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An excerpt from www.HouseOfNames.com archives copyright 2000 - 2018


The roots of the name Caruth are found among the Strathclyde-Briton people of the ancient Scottish/English Borderlands. Caruth was originally found in the land of Carruthers in the parish of Middlebie, Dumfriesshire. Interestingly in that area, then name is pronounced "Cridders." [1]CITATION[CLOSE]
Black, George F., The Surnames of Scotland Their Origin, Meaning and History. New York: New York Public Library, 1946. Print. (ISBN 0-87104-172-3)


Caruth Early Origins



The surname Caruth was first found in Dumfriesshire (Gaelic: Siorrachd Dhn Phris), a Southern area, bordering on England that today forms part of the Dumfries and Galloway Council Area, where by the 12th century the family had become hereditary Stewards of the Annandale district of the border allied to the Bruces and the Stewarts. One of the first records of the name was Simon Carruthers who swore an oath of allegiance to Edward I in 1296. A few years later, John de Carutherys received a charter of the lands of Musfald and Appliltrewayt in 1320. [1]CITATION[CLOSE]
Black, George F., The Surnames of Scotland Their Origin, Meaning and History. New York: New York Public Library, 1946. Print. (ISBN 0-87104-172-3)

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Caruth Early History


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Caruth Early History



This web page shows only a small excerpt of our Caruth research. Another 167 words (12 lines of text) covering the years 1344, 1429, and 1702 are included under the topic Early Caruth History in all our PDF Extended History products and printed products wherever possible.

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Caruth Spelling Variations


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Caruth Spelling Variations



In the era before dictionaries, there were no rules governing the spelling or translation of names or any other words. Consequently, there are an enormous number of spelling variations in Medieval Scottish names. Caruth has appeared as Carruthers, Carothers, Carouthers, Carrothers, Carruther, Carruthirs, Carruthers, Carrutherys, Cridders, Gridders and many more.

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Caruth Early Notables (pre 1700)


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Caruth Early Notables (pre 1700)



More information is included under the topic Early Caruth Notables in all our PDF Extended History products and printed products wherever possible.

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Caruth In Ireland


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Caruth In Ireland



Some of the Caruth family moved to Ireland, but this topic is not covered in this excerpt. Another 286 words (20 lines of text) about their life in Ireland is included in all our PDF Extended History products and printed products wherever possible.

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The Great Migration


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The Great Migration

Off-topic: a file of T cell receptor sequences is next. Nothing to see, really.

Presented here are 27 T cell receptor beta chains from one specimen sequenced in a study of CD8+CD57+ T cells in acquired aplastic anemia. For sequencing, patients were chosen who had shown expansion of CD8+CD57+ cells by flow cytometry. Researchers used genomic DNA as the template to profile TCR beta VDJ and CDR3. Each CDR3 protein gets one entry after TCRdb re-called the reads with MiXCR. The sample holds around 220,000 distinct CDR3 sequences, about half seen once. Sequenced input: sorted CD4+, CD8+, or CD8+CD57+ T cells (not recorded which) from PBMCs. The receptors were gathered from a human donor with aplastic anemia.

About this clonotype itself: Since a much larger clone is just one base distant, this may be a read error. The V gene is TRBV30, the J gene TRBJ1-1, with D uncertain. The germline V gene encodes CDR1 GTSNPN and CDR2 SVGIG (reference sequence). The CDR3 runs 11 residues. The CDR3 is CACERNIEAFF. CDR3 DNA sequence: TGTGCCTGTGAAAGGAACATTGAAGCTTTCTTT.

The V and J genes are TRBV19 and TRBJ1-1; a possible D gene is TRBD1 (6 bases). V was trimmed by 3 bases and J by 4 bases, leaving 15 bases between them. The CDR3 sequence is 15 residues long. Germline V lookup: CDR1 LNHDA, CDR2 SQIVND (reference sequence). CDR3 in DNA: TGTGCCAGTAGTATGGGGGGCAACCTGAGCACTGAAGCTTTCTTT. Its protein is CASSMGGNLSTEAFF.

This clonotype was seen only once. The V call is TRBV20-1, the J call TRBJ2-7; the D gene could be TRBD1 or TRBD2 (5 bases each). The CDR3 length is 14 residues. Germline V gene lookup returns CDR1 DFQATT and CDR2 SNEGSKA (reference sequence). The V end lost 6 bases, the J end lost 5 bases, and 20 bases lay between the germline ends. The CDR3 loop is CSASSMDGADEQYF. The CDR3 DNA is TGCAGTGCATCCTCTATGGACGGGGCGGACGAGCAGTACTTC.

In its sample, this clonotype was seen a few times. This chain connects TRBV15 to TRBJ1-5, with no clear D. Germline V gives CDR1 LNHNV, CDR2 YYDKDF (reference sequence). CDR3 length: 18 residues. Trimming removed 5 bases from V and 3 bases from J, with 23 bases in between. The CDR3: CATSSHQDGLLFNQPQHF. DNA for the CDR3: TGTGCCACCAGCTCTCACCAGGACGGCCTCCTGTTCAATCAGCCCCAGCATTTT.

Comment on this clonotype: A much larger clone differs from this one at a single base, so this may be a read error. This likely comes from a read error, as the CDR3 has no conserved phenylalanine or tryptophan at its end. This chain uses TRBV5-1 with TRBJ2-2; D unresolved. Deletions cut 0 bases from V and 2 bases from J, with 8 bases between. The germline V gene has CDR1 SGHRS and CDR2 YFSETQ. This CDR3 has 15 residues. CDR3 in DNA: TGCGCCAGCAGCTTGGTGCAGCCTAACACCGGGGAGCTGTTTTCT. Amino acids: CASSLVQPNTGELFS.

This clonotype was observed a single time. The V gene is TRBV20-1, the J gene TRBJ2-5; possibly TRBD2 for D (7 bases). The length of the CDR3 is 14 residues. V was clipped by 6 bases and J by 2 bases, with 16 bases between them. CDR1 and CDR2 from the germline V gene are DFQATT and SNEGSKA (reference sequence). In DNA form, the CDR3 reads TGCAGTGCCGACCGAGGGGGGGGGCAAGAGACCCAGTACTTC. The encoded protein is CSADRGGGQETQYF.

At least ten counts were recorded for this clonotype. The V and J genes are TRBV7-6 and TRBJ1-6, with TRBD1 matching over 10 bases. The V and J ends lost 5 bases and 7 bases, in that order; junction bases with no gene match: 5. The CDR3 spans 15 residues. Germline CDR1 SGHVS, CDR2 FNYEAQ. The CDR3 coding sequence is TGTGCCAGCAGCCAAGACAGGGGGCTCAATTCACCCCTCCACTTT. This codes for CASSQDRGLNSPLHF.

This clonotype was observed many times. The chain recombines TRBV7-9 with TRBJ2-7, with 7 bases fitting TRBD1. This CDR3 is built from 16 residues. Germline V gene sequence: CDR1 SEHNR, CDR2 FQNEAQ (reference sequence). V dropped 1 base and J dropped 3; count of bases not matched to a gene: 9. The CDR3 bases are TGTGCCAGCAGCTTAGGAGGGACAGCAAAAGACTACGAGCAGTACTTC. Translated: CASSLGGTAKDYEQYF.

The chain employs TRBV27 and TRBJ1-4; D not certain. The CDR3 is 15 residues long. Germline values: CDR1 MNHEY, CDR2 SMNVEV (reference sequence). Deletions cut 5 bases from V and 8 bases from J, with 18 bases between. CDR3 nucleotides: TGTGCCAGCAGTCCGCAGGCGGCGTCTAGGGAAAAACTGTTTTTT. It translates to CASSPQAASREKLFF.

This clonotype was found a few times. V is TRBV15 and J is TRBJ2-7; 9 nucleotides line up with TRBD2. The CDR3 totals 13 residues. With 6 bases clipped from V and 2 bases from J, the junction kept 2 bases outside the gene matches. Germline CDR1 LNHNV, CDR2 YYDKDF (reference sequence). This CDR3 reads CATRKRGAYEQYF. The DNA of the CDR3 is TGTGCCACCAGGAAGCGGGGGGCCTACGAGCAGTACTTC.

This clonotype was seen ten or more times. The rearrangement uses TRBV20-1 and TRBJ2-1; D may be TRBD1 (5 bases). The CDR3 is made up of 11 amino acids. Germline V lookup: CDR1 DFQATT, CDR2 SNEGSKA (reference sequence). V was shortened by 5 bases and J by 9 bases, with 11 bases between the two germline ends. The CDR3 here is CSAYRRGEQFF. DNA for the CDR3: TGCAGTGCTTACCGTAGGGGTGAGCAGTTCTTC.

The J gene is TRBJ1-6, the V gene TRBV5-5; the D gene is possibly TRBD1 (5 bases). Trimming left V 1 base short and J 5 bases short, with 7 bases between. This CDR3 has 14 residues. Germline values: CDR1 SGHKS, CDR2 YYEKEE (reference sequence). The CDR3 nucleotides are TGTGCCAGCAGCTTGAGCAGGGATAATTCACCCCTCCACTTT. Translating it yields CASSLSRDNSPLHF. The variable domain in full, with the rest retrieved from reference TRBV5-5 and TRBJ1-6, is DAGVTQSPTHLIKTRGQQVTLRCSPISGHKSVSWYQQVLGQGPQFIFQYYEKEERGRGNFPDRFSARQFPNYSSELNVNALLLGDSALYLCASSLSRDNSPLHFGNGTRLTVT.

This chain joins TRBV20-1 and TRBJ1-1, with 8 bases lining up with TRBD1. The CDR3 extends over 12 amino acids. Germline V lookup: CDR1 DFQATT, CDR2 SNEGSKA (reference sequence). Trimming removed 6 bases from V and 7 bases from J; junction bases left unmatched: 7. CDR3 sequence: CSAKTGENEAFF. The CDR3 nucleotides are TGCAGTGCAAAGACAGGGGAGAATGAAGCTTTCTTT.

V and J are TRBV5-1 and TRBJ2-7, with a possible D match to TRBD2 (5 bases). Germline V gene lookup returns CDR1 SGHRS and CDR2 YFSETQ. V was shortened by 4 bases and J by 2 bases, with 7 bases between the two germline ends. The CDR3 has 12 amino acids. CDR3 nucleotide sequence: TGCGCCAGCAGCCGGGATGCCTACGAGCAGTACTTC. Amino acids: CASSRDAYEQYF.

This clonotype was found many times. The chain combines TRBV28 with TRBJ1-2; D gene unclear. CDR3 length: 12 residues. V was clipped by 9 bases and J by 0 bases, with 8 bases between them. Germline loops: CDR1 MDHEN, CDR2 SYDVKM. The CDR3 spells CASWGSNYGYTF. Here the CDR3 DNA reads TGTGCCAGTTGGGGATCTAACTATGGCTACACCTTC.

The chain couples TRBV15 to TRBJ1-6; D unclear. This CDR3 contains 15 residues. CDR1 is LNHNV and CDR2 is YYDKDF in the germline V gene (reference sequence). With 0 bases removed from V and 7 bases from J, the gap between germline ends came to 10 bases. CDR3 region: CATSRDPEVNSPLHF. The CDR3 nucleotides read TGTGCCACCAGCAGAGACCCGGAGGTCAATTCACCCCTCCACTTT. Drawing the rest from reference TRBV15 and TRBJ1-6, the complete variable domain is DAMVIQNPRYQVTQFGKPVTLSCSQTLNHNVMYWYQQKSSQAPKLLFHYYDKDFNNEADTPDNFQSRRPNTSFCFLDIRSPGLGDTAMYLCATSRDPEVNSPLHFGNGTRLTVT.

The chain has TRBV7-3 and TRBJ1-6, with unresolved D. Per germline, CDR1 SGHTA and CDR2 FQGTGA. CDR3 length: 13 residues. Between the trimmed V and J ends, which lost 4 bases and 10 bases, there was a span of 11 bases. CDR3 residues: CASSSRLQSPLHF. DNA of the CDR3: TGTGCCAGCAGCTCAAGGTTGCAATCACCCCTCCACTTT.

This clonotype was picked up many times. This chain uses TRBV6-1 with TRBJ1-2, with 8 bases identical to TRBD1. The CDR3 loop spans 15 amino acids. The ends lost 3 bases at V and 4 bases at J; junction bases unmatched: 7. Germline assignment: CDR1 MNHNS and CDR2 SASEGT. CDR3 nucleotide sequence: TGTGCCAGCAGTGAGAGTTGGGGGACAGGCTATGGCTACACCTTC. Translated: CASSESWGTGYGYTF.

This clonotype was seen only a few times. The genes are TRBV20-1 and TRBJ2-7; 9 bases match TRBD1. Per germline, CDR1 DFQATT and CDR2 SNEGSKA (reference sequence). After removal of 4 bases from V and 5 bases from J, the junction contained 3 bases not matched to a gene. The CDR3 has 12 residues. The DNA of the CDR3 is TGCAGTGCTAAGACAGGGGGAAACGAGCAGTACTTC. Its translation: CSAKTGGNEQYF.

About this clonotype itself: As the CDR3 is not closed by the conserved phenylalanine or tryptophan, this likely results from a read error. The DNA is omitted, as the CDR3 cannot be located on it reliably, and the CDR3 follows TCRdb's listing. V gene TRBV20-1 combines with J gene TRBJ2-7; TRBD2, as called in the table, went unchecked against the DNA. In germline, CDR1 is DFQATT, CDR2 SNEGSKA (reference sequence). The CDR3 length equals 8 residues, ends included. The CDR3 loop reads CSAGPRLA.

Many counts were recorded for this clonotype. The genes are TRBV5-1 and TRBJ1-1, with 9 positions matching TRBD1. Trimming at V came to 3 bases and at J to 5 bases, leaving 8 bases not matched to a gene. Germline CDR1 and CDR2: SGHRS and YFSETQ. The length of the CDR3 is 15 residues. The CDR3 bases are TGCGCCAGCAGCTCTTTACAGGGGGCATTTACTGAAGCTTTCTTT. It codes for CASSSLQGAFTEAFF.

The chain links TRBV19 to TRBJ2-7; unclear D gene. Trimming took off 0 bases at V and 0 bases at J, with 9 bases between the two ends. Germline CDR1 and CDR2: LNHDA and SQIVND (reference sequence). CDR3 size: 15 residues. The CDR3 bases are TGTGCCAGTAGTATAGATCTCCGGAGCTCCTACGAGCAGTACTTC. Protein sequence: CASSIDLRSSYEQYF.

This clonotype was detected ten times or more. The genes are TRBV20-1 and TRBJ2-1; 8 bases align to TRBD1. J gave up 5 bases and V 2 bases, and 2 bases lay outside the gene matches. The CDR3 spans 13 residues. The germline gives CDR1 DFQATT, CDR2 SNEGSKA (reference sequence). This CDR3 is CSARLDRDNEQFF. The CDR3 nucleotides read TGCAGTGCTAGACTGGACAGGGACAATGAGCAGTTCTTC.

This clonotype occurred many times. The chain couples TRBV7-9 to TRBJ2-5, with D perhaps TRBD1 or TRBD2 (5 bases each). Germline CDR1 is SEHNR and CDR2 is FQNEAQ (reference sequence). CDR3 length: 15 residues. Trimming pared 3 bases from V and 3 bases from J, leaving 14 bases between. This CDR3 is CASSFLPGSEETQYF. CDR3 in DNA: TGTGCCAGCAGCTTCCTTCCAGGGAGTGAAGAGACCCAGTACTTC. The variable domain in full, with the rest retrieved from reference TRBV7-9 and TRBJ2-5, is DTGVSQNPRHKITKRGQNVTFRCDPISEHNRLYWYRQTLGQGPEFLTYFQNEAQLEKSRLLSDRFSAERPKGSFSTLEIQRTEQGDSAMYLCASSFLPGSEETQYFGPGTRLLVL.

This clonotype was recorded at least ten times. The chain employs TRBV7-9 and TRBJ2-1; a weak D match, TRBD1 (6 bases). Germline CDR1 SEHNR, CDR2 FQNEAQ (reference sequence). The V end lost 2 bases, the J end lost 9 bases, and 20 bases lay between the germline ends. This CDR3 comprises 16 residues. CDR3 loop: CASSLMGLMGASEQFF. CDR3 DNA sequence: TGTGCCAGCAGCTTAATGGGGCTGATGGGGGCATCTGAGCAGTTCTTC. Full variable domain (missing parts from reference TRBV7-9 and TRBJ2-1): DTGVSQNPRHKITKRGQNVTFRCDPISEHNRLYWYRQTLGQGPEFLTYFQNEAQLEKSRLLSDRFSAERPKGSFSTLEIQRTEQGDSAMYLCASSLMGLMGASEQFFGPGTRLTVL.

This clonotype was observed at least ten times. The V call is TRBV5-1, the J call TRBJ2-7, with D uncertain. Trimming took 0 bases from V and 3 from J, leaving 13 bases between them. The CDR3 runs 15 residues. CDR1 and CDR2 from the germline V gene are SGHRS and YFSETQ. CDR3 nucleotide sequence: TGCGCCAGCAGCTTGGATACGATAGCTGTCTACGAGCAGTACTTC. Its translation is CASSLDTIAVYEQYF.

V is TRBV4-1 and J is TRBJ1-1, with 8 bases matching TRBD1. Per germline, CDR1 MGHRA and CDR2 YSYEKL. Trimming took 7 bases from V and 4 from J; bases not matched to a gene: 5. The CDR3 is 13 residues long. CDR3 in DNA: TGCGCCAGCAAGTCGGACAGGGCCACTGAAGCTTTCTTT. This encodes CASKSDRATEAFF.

The freedom, opportunity, and land of the North American colonies beckoned. There, Scots found a place where they were generally free from persecution and where they could go on to become important players in the birth of new nations. Some fought in the American War of Independence, while others went north to Canada as United Empire Loyalists. The ancestors of all of these Scottish settlers have been able to recover their lost national heritage in the last century through highland games and Clan societies in North America. Among them:

Caruth Settlers in United States in the 19th Century

  • Alex Caruth, who landed in Washington County, Pennsylvania in 1856 [2]CITATION[CLOSE]
    Filby, P. William, Meyer, Mary K., Passenger and immigration lists index : a guide to published arrival records of about 500,000 passengers who came to the United States and Canada in the seventeenth, eighteenth, and nineteenth centuries. 1982-1985 Cumulated Supplements in Four Volumes Detroit, Mich. : Gale Research Co., 1985, Print (ISBN 0-8103-1795-8)

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Contemporary Notables of the name Caruth (post 1700)


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Contemporary Notables of the name Caruth (post 1700)



  • David W. Caruth, American Democrat politician, Delegate to Democratic National Convention from Missouri, 1888 (member, Committee on Permanent Organization)
  • Asher Graham Caruth (1844-1907), American Democrat politician, U.S. Representative from Kentucky 5th District, 1887-95

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Motto


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Motto



The motto was originally a war cry or slogan. Mottoes first began to be shown with arms in the 14th and 15th centuries, but were not in general use until the 17th century. Thus the oldest coats of arms generally do not include a motto. Mottoes seldom form part of the grant of arms: Under most heraldic authorities, a motto is an optional component of the coat of arms, and can be added to or changed at will; many families have chosen not to display a motto.

Motto: Promptus et fidelis
Motto Translation: Ready and faithful.


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Caruth Family Crest Products


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Caruth Family Crest Products




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See Also


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